What was most interesting about it, though, was that I had no idea what Acts 29 was.

So many people don’t.

It looks and sounds cool.

It’s slick and funded and supportive of new planters.

It’s been a growing network–cultivating a particular kind of patriarchal theology and practice all over the place in small and big ways.

After then making the connection of Acts 29 to Mark Driscoll, I watched a few videos and read a few things he had written and immediately swore off ever even touching anything related to him because it all made me feel so sad and mad.  The worst part isn’t his theology; lots of people have what I think is damaging theology.

To me, the worst part is that thousands upon thousands upon thousands of people flock to his churches & go to his conferences & plant new churches built upon those principles.

What about the people who have joined in and gone along with this? The truth is that they are sincere, dear, amazing people who love Jesus and got sucked into a system that preys upon their faith and indoctrinates them in a very systematic yet subtle way.

Shame is a powerful controlling tool. A shame-based theology permeates our souls and makes us need our “fix from God” to somehow realign with him. It is actually a big draw because it becomes an identity–feeling bad and feeling good.The result is that people flock to church to get back on track spiritually week after week after week.  In a weird way, it’s like smoking. Tobacco companies put nicotine in to keep drawing millions of people back to the local store to buy a pack.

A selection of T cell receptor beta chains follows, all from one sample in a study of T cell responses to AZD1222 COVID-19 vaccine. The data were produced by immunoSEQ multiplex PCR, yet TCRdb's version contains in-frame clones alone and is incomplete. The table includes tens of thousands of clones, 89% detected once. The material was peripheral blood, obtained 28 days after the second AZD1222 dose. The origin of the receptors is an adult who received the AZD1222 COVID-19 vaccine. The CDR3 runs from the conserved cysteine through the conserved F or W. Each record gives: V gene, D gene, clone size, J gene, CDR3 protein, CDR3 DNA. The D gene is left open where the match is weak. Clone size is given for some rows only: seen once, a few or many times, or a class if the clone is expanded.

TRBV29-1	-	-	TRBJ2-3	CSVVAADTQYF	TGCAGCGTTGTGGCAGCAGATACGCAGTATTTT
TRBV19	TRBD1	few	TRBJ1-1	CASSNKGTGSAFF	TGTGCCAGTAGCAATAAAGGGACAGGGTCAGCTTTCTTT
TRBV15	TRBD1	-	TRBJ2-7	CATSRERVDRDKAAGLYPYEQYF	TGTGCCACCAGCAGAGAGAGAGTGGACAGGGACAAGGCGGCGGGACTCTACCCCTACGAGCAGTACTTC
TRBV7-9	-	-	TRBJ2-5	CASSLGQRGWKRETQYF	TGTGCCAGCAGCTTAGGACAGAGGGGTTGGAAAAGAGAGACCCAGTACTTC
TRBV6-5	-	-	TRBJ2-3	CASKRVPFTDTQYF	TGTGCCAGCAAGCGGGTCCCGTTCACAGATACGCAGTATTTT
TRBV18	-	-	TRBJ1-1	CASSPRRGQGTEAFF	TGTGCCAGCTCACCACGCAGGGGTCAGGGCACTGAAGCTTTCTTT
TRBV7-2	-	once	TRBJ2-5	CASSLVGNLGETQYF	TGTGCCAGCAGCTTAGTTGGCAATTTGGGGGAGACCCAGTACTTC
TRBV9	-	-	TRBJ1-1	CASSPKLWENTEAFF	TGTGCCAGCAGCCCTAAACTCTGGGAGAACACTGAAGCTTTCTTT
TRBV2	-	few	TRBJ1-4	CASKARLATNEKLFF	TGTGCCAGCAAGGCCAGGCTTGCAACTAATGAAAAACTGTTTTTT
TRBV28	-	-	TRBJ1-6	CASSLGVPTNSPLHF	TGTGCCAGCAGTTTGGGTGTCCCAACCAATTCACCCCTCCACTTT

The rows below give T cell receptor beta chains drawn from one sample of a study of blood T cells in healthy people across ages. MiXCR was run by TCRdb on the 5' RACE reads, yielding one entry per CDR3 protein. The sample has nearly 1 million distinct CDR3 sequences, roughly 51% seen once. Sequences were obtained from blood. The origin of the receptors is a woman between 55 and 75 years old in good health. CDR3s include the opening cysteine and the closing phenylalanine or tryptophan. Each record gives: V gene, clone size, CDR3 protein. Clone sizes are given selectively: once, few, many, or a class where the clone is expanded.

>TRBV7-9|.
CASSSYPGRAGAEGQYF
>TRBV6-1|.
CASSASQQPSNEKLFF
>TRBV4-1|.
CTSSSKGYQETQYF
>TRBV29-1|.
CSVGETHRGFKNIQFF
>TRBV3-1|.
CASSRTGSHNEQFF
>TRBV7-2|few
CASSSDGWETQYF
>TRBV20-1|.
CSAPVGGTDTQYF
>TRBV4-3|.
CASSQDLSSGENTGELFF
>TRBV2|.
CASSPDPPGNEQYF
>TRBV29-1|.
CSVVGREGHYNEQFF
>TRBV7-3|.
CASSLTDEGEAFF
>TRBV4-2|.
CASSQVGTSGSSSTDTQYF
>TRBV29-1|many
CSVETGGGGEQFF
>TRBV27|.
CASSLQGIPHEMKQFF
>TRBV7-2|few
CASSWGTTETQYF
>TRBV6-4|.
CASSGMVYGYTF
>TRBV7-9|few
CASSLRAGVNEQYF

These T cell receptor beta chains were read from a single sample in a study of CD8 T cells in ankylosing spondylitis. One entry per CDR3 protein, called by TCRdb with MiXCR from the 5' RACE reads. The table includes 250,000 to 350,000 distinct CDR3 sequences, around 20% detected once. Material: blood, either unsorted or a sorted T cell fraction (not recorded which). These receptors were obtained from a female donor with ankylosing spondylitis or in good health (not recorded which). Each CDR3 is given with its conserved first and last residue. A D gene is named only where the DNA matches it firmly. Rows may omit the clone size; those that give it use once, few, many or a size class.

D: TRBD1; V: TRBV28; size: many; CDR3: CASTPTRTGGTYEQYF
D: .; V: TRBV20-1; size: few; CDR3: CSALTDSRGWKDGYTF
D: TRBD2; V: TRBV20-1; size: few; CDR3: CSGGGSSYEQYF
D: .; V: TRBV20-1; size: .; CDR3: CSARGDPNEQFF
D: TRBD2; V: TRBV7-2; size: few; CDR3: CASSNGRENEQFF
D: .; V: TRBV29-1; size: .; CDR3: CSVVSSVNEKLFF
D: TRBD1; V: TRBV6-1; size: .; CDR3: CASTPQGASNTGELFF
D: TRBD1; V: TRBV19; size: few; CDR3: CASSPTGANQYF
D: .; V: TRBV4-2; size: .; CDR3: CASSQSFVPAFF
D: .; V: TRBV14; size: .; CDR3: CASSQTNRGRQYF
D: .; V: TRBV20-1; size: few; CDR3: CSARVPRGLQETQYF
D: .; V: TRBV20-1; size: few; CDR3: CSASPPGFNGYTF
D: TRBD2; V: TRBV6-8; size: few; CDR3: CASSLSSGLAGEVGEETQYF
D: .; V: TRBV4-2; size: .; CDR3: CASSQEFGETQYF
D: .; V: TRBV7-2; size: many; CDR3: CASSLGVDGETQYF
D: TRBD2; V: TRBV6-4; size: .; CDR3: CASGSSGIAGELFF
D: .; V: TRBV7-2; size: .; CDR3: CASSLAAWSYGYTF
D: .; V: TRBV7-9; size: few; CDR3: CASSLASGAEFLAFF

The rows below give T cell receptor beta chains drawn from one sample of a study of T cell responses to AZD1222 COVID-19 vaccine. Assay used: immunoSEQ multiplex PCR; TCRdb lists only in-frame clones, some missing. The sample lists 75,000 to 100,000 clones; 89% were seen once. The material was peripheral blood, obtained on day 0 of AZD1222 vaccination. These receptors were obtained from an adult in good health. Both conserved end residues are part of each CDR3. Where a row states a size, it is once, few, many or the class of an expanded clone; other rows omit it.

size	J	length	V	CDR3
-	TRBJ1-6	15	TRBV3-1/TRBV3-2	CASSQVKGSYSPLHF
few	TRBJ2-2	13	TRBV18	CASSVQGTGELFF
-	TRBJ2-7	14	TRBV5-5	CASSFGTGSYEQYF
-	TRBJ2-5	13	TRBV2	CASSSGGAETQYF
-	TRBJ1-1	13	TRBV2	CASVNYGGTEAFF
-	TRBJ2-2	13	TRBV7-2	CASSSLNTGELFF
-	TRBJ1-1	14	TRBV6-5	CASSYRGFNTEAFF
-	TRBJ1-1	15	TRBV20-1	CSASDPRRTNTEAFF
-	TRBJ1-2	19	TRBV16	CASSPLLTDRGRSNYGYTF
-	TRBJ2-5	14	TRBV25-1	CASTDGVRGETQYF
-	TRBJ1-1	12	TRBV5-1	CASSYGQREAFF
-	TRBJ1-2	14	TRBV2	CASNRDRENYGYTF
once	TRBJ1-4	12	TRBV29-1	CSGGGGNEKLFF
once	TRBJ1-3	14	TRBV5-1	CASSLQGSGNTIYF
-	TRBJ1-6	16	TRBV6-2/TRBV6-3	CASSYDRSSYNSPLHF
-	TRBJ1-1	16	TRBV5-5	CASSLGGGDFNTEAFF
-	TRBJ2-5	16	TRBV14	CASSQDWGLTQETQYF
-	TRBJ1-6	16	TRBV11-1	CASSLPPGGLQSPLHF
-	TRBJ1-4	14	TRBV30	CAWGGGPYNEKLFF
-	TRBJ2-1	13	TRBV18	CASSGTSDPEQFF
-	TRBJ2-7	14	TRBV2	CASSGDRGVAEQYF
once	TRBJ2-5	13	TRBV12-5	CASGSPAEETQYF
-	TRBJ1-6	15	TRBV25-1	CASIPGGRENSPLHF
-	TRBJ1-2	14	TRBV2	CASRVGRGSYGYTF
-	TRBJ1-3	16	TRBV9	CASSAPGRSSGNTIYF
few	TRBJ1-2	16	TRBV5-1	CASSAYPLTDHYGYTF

Shame works the same wayit keeps drawing countless numbers of people into church so that we can find some weird sense of relief by being attached to the rigid, clear rules of a shame-based system where someone is in charge of dispensing God to us.

The hardest part for me to swallow is how Jesus is all tied up in it and is being used in a way that was everything he was against.

But that’s what sick systems do–twist truth and try to control people instead of setting them free.

Church systems are supposed to be spiritual hospitals, safe havens, places of refuge, spaces-to-meet-and-touch-and-find-the-real-Jesus, living systems of hope, and cultivators of peace.